I'm working on the architecture for my upcoming Project Mangement app (as an example) and I'm seeking clarity on how best to design the MongoDB data layer, with specific regard to multi-tenancy. The app will have multiple 'sub-apps' (e.g. Calendar, Tasklist, Media, Team, etcetera) which would each map to a Collection in the database (either a centralized DB or its own Project DB).
DB Server == Replica Set.
- Should I use one giant, centralized database to store all the application data, or create an individual database for each Project that is created on the system?
- If I choose the individual DB strategy, does that obviate the need to shard the data layer given that the DB's are 'naturally' dispersed across several servers, thus 'naturally' spreading the load across several servers? The application would contain logic that tells it which server to access the data for any given Project.
- Would using individual DB's for each Project give me better performance (given that to find any given document, Mongo would only have to search at most a few thousand docs in the individual Project DB vs. potentially millions in a giant, centralized DB)?
- Is it at all possible to reduce the 32M minimum footprint for a MongoDB database? I've read the documentation in the
--smallfilesmanual, but that didn't really answer my question. Is this a hard minimum?
- If any given Project received a large amount of traffic, and became a 'noisy neighbour', would the solution just be to spin up a new DB Server and move that Project to the new server? or would it be a better approach to shard the DB Server that houses the noisy neighbour to increase performance on that server?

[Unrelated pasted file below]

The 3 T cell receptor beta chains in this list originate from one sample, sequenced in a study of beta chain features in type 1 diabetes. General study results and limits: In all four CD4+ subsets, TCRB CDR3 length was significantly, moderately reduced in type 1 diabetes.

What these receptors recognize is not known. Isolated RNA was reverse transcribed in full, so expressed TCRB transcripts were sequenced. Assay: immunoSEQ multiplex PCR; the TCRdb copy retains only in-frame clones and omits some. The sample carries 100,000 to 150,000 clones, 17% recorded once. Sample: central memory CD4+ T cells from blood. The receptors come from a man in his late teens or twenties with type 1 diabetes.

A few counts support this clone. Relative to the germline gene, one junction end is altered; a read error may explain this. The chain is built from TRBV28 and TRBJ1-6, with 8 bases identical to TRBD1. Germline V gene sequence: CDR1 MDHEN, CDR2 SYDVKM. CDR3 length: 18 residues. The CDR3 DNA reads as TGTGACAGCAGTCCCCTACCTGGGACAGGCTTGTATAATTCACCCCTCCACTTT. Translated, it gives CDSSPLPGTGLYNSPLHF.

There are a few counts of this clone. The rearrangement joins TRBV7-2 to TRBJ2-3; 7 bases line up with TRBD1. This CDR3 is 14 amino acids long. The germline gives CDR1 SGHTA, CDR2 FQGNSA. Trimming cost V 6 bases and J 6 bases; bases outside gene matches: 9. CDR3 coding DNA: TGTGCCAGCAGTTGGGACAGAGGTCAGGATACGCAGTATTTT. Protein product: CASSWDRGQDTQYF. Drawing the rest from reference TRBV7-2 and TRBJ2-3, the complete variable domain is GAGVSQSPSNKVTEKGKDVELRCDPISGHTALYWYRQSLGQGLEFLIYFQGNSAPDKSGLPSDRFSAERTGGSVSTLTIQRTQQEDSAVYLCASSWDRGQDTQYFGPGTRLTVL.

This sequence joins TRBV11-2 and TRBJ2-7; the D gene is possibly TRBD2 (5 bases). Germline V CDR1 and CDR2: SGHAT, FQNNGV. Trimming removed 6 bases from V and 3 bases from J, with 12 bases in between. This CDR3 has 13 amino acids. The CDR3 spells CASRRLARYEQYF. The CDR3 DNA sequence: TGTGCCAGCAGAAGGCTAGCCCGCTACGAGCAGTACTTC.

- What 'maintenance' concerns would I have with regard to cleaning up space for any given deleted Project, and/or 'shrink-wrapping' each DB to minimize it's footprint as close to the actual amount of data stored in any given Project database?
- What concerns should I be aware of with regard to future changes in the data 'schema' that would have to be 'rolled-out' across all the Project DB's? Given that Mongo is 'schema less', is it correct to assume that if I want to add a new 'field' to any given Collection that I would just do so in the app logic, without having to roll out any updates to the DB's themselves?
- What MongoDB 'tools' would I use to get information about the current 'status' of any given DB Server?
- Are there any limits to the number of DB's that can be housed on any given DB Server that I should be aware of?
- How does the individual DB strategy effect back-ups? Are there any concerns I should be aware of when backing up (to S3 for disaster recovery) many DB's across many DB Servers?
The App Stack
Ubuntu 12.04 LTS Nginx node.js express.js MongoDB
Current Working Strategy
My current working strategy is to use one database to store the higher-level, 'global' data like Users, Notifications, Messages, Usage, and Preferences. And then create a new database for each project created on the system.
This seems like the ideal approach for many reasons: security (each DB has its own creds), catastrophic recovery (since if one DB Server goes down the entire app doesn't go down), and performance (I think, since Mongo would have to search far fewer docs to find the one it's looking for).
The application would contain logic that automatically detects available space on any given DB Server and creates the new Project database on the next available DB Server.
According to this article provide by MongoHQ, this is the 'best' strategy, although it consumes a large amount of storage. Especially since each DB takes up 32M even when it's empty. Which gets very expensive using a service like MongoHQ if you're offering a 'Freemium' app that gets Techcrunch'd.
So in a scenario where ProjectManager has three projects on the system my data layer would look like so:
ProjectManager Users Notifications Messages Usage Preferences Project01 Calendar Tasks Media Team Project02 Calendar Tasks Media Team Project03 Calendar Tasks Media Team
Each of the above ProjectXX DB's would be tiny. Each one storing about 2000-3000 documents each at most.
Thanks in advance for any insight.